Tesla deliveries slide to fewest since 2022

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Elon MuskImage source, Getty Images

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Elon Musk

Deliveries from Elon Musk's Tesla have slid sharply in the first three months of the year, as the EV company grappled with a fire at its European factory, global shipping disruption and other challenges.

The company handed over just under 387,000 electric cars to customers - the smallest quarterly figure in more than a year.

That was down more than 8% year-on-year and far fewer than analysts expected.

Shares fell more than 4% on the news.

Wedbush Securities analyst Dan Ives described the update as an "unmitigated disaster ... that is hard to explain away".

Tesla shares have already dropped over the last year, reflecting challenges as higher interest rates make its cars less affordable and rivals ramp up their own electric vehicle offerings.

The firm has cut prices repeatedly in response. But demand in key markets such as China has weakened nonetheless, as competitors such as BYD make gains.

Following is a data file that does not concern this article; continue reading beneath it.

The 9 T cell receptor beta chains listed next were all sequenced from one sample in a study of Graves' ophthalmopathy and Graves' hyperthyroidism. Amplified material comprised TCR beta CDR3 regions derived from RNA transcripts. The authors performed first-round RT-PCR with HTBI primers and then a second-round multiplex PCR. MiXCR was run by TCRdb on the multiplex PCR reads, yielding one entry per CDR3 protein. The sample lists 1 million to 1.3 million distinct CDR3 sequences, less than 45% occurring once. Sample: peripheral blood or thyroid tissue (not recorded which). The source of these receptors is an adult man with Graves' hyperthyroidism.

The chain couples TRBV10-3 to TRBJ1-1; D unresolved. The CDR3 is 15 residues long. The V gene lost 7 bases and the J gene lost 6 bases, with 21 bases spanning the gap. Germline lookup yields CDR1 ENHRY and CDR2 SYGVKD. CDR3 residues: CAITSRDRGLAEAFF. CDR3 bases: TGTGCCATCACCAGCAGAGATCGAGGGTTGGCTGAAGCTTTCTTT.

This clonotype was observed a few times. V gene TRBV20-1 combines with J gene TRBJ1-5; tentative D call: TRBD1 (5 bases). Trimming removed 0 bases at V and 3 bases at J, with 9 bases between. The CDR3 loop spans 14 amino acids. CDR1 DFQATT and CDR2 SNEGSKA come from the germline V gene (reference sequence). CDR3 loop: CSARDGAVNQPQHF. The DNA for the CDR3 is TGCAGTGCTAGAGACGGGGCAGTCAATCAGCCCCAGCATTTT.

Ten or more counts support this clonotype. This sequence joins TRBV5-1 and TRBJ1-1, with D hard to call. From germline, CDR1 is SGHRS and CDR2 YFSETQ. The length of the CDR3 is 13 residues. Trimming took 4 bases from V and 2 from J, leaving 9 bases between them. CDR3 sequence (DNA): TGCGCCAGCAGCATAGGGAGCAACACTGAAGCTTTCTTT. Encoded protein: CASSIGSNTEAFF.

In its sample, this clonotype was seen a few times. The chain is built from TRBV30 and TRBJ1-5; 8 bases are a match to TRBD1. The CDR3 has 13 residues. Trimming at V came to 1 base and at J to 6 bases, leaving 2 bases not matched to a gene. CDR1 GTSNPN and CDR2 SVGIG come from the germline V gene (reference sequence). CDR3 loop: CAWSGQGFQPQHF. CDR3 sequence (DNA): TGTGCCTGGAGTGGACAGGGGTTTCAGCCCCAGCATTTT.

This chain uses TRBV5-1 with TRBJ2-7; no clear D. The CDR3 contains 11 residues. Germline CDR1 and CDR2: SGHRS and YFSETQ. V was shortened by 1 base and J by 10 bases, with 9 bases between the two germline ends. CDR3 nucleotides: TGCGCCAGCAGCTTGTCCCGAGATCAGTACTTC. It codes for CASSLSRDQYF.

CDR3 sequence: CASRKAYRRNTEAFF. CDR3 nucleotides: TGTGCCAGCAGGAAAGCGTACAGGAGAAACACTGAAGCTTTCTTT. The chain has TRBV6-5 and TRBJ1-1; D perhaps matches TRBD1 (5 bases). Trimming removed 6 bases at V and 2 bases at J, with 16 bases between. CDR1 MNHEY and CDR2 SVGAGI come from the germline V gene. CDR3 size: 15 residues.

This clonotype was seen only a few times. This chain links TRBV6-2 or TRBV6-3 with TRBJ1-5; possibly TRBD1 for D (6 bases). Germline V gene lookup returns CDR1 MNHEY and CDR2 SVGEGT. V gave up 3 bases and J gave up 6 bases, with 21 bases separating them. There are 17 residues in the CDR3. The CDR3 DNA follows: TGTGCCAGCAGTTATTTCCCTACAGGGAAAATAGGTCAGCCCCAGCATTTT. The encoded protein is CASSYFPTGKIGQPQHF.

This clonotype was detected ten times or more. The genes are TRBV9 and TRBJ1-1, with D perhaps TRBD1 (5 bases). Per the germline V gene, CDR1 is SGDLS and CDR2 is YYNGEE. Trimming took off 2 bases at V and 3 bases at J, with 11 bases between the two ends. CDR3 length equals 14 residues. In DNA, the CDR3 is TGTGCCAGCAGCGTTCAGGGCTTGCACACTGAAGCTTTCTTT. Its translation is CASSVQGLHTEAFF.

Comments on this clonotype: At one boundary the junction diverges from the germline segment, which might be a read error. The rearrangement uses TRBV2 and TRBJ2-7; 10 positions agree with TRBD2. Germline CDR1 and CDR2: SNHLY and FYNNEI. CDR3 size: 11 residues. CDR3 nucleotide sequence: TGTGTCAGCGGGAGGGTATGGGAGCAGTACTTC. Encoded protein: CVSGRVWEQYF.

Tesla's problems worsened in the first three months of this year. Houthi attacks in the Red Sea caused supply disruptions that temporarily shut its factory in Germany which was later hit by an alleged arson attack.

Mr Ives said the figures suggested the first quarter had been a "train wreck into a brick wall" for the company, raising the pressure on Mr Musk.

"This is a fork in the road time to get Tesla through this turbulent period otherwise troubling days could be ahead," he said.

The company said production in the first quarter fell about 1.6% year-on-year, from 439,701 cars in 2023 to 433,371 during the same period this year.

But deliveries were more significantly affected, dropping more than 8% year-on-year.

That marked the first annual fall for any quarter since 2020. Deliveries were down 20% compared with the final quarter of 2023.

The fall comes as car companies across the industry have been scaling back their electric car ambitions, warning of weaker-than-expected demand, though most forecasters still expect electric vehicle sales to grow significantly this year.

Tesla's driverless car software, which it has claimed will unleash a new wave of growth, has also been under scrutiny, while safety officials have been probing the firm's power steering and other areas.

At the same time, some investors in the firm have voiced concerns that Mr Musk's focus has been elsewhere, including at his social media company X, formerly Twitter, where his decisions and posts have sparked controversy, denting the Tesla brand.

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